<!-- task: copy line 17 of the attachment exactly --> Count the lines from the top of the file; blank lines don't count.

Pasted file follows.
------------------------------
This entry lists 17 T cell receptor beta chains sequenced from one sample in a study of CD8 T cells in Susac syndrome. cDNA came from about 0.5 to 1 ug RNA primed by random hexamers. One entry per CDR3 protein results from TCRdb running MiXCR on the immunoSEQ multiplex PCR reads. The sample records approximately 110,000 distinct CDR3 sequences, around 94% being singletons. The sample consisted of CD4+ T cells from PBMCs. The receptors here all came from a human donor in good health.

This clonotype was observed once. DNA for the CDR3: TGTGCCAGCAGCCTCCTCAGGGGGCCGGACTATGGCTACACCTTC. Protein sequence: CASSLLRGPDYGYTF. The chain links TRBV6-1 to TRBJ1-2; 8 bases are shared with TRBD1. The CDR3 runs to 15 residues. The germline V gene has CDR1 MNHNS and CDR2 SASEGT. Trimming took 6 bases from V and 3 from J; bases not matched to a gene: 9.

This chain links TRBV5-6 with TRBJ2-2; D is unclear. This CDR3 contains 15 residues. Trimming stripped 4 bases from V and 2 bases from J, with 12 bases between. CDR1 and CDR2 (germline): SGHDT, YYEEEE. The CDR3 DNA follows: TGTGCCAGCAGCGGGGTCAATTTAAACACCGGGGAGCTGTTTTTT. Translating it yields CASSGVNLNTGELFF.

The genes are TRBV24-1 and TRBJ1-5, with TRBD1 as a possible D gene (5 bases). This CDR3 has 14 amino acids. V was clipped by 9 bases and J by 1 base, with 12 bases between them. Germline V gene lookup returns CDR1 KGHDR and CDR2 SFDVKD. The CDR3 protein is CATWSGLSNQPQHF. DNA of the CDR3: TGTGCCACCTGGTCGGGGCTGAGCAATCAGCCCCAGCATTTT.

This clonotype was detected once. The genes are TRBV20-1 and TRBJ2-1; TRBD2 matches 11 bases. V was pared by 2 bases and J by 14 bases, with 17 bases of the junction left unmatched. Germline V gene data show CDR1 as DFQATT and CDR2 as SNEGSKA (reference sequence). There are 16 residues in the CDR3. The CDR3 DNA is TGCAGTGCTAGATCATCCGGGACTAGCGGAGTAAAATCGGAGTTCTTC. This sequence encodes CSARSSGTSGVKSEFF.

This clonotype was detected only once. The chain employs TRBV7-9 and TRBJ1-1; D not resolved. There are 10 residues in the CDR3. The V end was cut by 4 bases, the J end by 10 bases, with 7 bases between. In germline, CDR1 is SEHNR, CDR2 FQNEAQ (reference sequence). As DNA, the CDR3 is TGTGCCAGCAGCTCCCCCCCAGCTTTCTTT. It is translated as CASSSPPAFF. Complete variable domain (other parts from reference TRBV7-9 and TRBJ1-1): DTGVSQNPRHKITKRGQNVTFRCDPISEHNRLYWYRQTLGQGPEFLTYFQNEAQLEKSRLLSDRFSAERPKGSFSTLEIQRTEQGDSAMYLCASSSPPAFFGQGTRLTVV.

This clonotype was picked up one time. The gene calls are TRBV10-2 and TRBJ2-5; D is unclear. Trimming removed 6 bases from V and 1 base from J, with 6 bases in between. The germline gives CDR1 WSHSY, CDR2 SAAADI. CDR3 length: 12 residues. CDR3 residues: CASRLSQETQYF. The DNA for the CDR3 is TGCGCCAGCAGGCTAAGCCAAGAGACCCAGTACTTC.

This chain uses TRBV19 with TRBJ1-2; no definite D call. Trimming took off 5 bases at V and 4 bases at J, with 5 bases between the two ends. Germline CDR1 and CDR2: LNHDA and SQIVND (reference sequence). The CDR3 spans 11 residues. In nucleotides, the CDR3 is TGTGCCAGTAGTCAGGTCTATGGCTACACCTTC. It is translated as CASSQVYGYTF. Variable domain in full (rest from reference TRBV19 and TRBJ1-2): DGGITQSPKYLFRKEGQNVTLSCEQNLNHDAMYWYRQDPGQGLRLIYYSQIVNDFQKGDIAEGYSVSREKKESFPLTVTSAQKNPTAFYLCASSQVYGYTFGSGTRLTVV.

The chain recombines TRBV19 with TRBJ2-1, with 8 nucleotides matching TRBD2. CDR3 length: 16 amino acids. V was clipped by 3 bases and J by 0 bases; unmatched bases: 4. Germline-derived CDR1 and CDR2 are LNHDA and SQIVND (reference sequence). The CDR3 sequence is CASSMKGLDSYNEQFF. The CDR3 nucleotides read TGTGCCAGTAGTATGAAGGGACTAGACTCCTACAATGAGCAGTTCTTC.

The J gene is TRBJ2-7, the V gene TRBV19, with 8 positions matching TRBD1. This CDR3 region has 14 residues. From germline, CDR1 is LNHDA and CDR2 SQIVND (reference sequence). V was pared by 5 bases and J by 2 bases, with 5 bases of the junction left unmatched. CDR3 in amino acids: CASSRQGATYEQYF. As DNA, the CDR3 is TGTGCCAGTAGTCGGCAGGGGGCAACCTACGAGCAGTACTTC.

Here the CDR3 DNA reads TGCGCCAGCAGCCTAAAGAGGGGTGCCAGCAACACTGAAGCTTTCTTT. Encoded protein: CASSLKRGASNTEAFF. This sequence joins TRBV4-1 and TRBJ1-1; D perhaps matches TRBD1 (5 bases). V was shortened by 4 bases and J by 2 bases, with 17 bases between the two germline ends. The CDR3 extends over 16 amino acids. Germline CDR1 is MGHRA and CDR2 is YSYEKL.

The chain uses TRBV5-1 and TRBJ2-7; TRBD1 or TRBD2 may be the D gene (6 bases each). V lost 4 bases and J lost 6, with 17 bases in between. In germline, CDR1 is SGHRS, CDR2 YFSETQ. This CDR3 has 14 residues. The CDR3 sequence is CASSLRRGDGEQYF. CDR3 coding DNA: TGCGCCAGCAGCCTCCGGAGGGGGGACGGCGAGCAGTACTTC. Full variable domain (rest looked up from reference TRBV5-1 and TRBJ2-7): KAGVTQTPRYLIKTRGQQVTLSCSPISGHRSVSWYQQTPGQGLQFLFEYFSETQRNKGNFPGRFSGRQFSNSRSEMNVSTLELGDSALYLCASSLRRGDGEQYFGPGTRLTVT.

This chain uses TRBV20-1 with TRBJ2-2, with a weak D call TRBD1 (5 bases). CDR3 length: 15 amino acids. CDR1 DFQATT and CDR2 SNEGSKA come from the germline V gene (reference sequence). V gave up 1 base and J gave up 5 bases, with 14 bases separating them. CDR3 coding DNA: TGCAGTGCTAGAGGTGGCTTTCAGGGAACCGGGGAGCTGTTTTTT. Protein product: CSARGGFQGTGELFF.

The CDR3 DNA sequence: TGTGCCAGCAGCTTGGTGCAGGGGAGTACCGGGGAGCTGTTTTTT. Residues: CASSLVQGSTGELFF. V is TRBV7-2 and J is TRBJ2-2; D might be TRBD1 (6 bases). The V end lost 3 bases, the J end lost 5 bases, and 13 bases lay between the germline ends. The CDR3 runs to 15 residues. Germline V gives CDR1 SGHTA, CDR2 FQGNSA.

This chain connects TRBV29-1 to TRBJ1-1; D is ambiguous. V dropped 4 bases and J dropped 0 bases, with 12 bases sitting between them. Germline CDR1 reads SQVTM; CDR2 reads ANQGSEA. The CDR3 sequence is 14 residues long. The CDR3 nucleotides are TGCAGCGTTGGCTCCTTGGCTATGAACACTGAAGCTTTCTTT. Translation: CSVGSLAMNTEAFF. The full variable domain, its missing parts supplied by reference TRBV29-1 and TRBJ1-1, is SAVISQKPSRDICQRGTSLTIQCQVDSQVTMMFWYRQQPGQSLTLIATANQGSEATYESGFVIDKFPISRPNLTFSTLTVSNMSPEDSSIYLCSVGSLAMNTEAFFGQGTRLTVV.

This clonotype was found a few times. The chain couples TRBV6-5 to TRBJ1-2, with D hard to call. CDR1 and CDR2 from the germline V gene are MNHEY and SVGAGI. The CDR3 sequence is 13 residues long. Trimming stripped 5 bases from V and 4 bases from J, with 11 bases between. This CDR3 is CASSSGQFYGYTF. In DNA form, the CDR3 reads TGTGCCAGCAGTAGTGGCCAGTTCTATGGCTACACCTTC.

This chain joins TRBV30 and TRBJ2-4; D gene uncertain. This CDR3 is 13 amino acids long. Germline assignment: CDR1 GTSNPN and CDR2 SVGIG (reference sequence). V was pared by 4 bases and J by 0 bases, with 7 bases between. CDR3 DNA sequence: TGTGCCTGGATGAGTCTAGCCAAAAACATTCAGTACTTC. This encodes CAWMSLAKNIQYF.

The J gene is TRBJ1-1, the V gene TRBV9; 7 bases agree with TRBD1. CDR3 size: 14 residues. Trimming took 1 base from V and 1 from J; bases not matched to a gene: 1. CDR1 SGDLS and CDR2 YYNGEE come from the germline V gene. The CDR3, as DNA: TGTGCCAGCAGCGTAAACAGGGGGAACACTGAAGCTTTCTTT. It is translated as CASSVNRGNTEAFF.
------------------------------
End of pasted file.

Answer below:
This chain joins TRBV30 and TRBJ2-4; D gene uncertain. This CDR3 is 13 amino acids long. Germline assignment: CDR1 GTSNPN and CDR2 SVGIG (reference sequence). V was pared by 4 bases and J by 0 bases, with 7 bases between. CDR3 DNA sequence: TGTGCCTGGATGAGTCTAGCCAAAAACATTCAGTACTTC. This encodes CAWMSLAKNIQYF.